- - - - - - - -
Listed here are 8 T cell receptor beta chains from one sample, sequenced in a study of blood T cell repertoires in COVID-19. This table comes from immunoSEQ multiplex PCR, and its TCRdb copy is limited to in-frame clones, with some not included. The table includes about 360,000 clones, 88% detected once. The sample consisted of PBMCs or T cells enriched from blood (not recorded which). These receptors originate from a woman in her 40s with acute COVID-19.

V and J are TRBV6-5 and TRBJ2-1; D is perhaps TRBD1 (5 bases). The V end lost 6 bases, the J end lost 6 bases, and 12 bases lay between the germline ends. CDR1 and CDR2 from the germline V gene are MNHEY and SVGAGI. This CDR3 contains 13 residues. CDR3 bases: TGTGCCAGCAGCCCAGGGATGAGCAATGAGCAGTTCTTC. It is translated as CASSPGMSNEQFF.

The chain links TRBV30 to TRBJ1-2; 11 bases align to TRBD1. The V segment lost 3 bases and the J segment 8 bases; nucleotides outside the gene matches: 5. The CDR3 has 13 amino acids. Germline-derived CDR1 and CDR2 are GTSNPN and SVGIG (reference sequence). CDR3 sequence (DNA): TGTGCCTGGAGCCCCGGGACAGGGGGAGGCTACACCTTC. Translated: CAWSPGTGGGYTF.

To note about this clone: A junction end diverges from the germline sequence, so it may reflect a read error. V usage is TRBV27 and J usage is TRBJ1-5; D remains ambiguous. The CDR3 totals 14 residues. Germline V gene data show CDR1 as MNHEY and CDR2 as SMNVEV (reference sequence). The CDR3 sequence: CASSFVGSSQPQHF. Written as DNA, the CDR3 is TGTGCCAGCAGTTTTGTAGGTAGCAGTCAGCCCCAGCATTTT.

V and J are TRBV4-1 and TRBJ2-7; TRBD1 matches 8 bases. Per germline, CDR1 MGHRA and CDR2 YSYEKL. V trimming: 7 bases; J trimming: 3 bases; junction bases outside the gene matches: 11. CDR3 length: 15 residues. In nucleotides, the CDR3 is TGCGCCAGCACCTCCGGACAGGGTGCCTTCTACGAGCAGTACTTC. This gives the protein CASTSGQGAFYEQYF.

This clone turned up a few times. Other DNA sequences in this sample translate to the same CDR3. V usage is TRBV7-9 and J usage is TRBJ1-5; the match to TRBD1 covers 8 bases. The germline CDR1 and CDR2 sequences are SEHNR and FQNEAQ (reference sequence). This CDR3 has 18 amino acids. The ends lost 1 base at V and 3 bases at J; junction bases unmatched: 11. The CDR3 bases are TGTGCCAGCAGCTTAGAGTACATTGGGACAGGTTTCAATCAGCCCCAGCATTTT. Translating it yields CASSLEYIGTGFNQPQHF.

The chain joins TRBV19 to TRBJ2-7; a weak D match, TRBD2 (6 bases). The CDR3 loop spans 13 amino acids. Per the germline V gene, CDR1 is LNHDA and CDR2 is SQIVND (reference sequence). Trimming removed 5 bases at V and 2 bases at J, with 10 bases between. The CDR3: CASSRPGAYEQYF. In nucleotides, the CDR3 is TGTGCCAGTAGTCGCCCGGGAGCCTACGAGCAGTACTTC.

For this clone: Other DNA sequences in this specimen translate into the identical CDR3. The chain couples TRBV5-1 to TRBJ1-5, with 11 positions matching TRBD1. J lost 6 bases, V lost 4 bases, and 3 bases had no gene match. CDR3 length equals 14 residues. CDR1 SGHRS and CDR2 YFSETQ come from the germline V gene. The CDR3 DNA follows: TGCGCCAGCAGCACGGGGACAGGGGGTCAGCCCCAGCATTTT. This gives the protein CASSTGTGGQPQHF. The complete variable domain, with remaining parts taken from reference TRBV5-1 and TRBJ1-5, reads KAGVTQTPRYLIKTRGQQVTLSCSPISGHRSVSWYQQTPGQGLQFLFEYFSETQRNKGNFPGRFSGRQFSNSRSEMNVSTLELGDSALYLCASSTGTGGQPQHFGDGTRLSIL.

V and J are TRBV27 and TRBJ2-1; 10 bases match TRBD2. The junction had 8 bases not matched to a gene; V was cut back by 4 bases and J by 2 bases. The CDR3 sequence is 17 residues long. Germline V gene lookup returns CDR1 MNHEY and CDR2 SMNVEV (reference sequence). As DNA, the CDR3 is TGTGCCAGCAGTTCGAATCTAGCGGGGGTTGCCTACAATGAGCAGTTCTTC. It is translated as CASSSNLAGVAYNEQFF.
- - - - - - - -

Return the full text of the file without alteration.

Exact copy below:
Listed here are 8 T cell receptor beta chains from one sample, sequenced in a study of blood T cell repertoires in COVID-19. This table comes from immunoSEQ multiplex PCR, and its TCRdb copy is limited to in-frame clones, with some not included. The table includes about 360,000 clones, 88% detected once. The sample consisted of PBMCs or T cells enriched from blood (not recorded which). These receptors originate from a woman in her 40s with acute COVID-19.

V and J are TRBV6-5 and TRBJ2-1; D is perhaps TRBD1 (5 bases). The V end lost 6 bases, the J end lost 6 bases, and 12 bases lay between the germline ends. CDR1 and CDR2 from the germline V gene are MNHEY and SVGAGI. This CDR3 contains 13 residues. CDR3 bases: TGTGCCAGCAGCCCAGGGATGAGCAATGAGCAGTTCTTC. It is translated as CASSPGMSNEQFF.

The chain links TRBV30 to TRBJ1-2; 11 bases align to TRBD1. The V segment lost 3 bases and the J segment 8 bases; nucleotides outside the gene matches: 5. The CDR3 has 13 amino acids. Germline-derived CDR1 and CDR2 are GTSNPN and SVGIG (reference sequence). CDR3 sequence (DNA): TGTGCCTGGAGCCCCGGGACAGGGGGAGGCTACACCTTC. Translated: CAWSPGTGGGYTF.

To note about this clone: A junction end diverges from the germline sequence, so it may reflect a read error. V usage is TRBV27 and J usage is TRBJ1-5; D remains ambiguous. The CDR3 totals 14 residues. Germline V gene data show CDR1 as MNHEY and CDR2 as SMNVEV (reference sequence). The CDR3 sequence: CASSFVGSSQPQHF. Written as DNA, the CDR3 is TGTGCCAGCAGTTTTGTAGGTAGCAGTCAGCCCCAGCATTTT.

V and J are TRBV4-1 and TRBJ2-7; TRBD1 matches 8 bases. Per germline, CDR1 MGHRA and CDR2 YSYEKL. V trimming: 7 bases; J trimming: 3 bases; junction bases outside the gene matches: 11. CDR3 length: 15 residues. In nucleotides, the CDR3 is TGCGCCAGCACCTCCGGACAGGGTGCCTTCTACGAGCAGTACTTC. This gives the protein CASTSGQGAFYEQYF.

This clone turned up a few times. Other DNA sequences in this sample translate to the same CDR3. V usage is TRBV7-9 and J usage is TRBJ1-5; the match to TRBD1 covers 8 bases. The germline CDR1 and CDR2 sequences are SEHNR and FQNEAQ (reference sequence). This CDR3 has 18 amino acids. The ends lost 1 base at V and 3 bases at J; junction bases unmatched: 11. The CDR3 bases are TGTGCCAGCAGCTTAGAGTACATTGGGACAGGTTTCAATCAGCCCCAGCATTTT. Translating it yields CASSLEYIGTGFNQPQHF.

The chain joins TRBV19 to TRBJ2-7; a weak D match, TRBD2 (6 bases). The CDR3 loop spans 13 amino acids. Per the germline V gene, CDR1 is LNHDA and CDR2 is SQIVND (reference sequence). Trimming removed 5 bases at V and 2 bases at J, with 10 bases between. The CDR3: CASSRPGAYEQYF. In nucleotides, the CDR3 is TGTGCCAGTAGTCGCCCGGGAGCCTACGAGCAGTACTTC.

For this clone: Other DNA sequences in this specimen translate into the identical CDR3. The chain couples TRBV5-1 to TRBJ1-5, with 11 positions matching TRBD1. J lost 6 bases, V lost 4 bases, and 3 bases had no gene match. CDR3 length equals 14 residues. CDR1 SGHRS and CDR2 YFSETQ come from the germline V gene. The CDR3 DNA follows: TGCGCCAGCAGCACGGGGACAGGGGGTCAGCCCCAGCATTTT. This gives the protein CASSTGTGGQPQHF. The complete variable domain, with remaining parts taken from reference TRBV5-1 and TRBJ1-5, reads KAGVTQTPRYLIKTRGQQVTLSCSPISGHRSVSWYQQTPGQGLQFLFEYFSETQRNKGNFPGRFSGRQFSNSRSEMNVSTLELGDSALYLCASSTGTGGQPQHFGDGTRLSIL.

V and J are TRBV27 and TRBJ2-1; 10 bases match TRBD2. The junction had 8 bases not matched to a gene; V was cut back by 4 bases and J by 2 bases. The CDR3 sequence is 17 residues long. Germline V gene lookup returns CDR1 MNHEY and CDR2 SMNVEV (reference sequence). As DNA, the CDR3 is TGTGCCAGCAGTTCGAATCTAGCGGGGGTTGCCTACAATGAGCAGTTCTTC. It is translated as CASSSNLAGVAYNEQFF.